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Prostate Cancer
Volume 2012 (2012), Article ID 691380, 8 pages
http://dx.doi.org/10.1155/2012/691380
Research Article

Recent Trends in Prostate Cancer Incidence by Age, Cancer Stage, and Grade, the United States, 2001–2007

1Division of Cancer Prevention and Control, National Center for Chronic Disease Prevention and Health Promotion, CDC, 4770 Buford Hwy, MS K55, Atlanta, GA 30341, USA
2Department of Urology and Winship Cancer Institute, School of Medicine, Emory University, 1365C Clifton Road, Atlanta, GA 30322, USA

Received 22 August 2012; Revised 25 October 2012; Accepted 31 October 2012

Academic Editor: J. W. Moul

Copyright © 2012 Jun Li et al. This is an open access article distributed under the Creative Commons Attribution License, which permits unrestricted use, distribution, and reproduction in any medium, provided the original work is properly cited.

Abstract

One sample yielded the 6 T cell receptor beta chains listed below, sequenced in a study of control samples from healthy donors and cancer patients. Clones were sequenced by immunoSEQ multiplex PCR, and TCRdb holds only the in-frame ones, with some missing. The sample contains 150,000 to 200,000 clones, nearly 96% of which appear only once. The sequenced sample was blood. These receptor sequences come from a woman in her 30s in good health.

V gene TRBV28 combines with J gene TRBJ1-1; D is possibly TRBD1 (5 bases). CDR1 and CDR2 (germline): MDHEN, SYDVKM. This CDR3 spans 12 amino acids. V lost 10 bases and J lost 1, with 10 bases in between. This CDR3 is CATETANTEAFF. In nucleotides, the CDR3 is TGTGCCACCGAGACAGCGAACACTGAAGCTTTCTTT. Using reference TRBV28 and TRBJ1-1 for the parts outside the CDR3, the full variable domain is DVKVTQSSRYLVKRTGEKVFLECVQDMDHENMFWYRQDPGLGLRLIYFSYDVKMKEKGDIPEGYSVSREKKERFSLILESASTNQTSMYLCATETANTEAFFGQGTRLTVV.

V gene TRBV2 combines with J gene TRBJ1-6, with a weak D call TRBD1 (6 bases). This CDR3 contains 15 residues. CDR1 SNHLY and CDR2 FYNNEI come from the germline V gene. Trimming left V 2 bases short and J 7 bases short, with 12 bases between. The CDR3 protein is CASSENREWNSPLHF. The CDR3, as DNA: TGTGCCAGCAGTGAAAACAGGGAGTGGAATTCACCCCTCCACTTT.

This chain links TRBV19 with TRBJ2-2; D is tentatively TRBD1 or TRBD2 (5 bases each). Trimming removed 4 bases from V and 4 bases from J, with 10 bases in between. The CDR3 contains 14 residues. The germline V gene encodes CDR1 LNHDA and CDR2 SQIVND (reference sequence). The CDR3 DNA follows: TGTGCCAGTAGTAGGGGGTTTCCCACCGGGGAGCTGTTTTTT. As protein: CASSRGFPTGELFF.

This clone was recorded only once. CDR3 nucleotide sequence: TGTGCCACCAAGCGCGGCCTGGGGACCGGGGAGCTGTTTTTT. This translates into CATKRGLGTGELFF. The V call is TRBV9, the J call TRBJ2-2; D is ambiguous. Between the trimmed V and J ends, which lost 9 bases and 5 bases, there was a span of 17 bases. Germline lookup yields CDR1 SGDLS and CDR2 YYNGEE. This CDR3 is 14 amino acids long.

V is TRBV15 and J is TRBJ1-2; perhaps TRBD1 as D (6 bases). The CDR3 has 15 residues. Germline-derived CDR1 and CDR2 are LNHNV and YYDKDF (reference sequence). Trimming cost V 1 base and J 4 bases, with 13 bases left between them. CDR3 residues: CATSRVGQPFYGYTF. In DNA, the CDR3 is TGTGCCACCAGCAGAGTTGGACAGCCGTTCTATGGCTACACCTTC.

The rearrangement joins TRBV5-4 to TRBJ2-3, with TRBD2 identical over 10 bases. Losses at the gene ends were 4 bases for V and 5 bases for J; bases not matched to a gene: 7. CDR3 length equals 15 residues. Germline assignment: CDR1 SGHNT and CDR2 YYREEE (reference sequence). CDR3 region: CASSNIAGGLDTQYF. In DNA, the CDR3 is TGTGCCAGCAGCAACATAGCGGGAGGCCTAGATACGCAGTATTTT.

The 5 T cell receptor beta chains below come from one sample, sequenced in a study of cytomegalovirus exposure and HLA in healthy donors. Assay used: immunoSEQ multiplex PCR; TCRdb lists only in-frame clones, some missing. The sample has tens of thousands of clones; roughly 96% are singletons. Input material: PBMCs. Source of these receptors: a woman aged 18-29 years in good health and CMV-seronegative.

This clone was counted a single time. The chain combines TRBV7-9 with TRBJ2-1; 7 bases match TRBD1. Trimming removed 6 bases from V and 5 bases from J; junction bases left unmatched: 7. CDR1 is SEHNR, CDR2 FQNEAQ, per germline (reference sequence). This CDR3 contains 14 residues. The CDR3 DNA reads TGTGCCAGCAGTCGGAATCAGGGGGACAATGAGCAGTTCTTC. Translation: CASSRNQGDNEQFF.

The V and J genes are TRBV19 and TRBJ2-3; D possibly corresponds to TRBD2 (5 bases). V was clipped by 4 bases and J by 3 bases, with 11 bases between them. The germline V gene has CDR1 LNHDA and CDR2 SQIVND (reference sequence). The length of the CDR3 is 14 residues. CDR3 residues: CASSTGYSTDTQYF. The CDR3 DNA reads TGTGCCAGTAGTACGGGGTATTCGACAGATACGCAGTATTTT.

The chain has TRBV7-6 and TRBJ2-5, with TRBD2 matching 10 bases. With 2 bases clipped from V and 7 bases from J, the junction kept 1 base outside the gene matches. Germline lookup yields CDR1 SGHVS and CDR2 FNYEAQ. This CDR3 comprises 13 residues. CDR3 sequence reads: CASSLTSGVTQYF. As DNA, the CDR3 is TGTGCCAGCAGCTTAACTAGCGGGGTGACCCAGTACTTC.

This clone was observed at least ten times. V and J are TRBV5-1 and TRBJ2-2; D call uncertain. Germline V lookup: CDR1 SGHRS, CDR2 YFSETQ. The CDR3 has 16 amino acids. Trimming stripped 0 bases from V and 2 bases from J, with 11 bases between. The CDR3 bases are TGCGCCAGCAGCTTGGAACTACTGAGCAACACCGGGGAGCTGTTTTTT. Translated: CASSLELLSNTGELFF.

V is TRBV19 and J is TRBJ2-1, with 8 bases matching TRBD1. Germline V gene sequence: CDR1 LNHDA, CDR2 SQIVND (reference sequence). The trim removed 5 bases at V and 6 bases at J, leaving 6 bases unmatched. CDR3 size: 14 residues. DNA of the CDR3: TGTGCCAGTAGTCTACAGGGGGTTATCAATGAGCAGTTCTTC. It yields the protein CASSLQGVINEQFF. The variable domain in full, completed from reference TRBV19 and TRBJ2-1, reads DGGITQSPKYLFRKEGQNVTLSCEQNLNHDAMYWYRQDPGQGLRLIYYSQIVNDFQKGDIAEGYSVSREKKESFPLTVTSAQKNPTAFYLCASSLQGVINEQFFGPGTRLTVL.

Objective. To examine prostate cancer trends by demographic and tumor characteristics because a comprehensive examination of recent prostate cancer incidence rates is lacking. Patients and Methods. We described prostate cancer incidence rates and trends using the 2001–2007 National Program of Cancer Registries and Surveillance, Epidemiology, and End Results Program data (representing over 93% of US population). Because of coding changes in cancer grade, we restricted analysis to 2004–2007. We conducted descriptive and trend analyses using SEER*Stat. Results. The overall prostate cancer incidence rate was stable from 2001 to 2007; however, rates significantly increased among men aged 40–49 years (APC = 3.0) and decreased among men aged 70–79 years (APC = 2.3), and 80 years or older (APC = −4.4). About 42% of localized prostate cancers diagnosed from 2004 to 2007 were poorly differentiated. The incidence of poorly differentiated cancer significantly increased among localized (APC = 8.0) and regional stage (APC = 6.1) prostate cancers during 2004–2007. Conclusions. The recent trend in prostate cancer incidence was stable but varied dramatically by age. Given the large proportion of poorly differentiated disease among localized prostate cancers and its increasing trend in more recent years, continued monitoring of prostate cancer incidence and trends by demographic and tumor characteristics is warranted.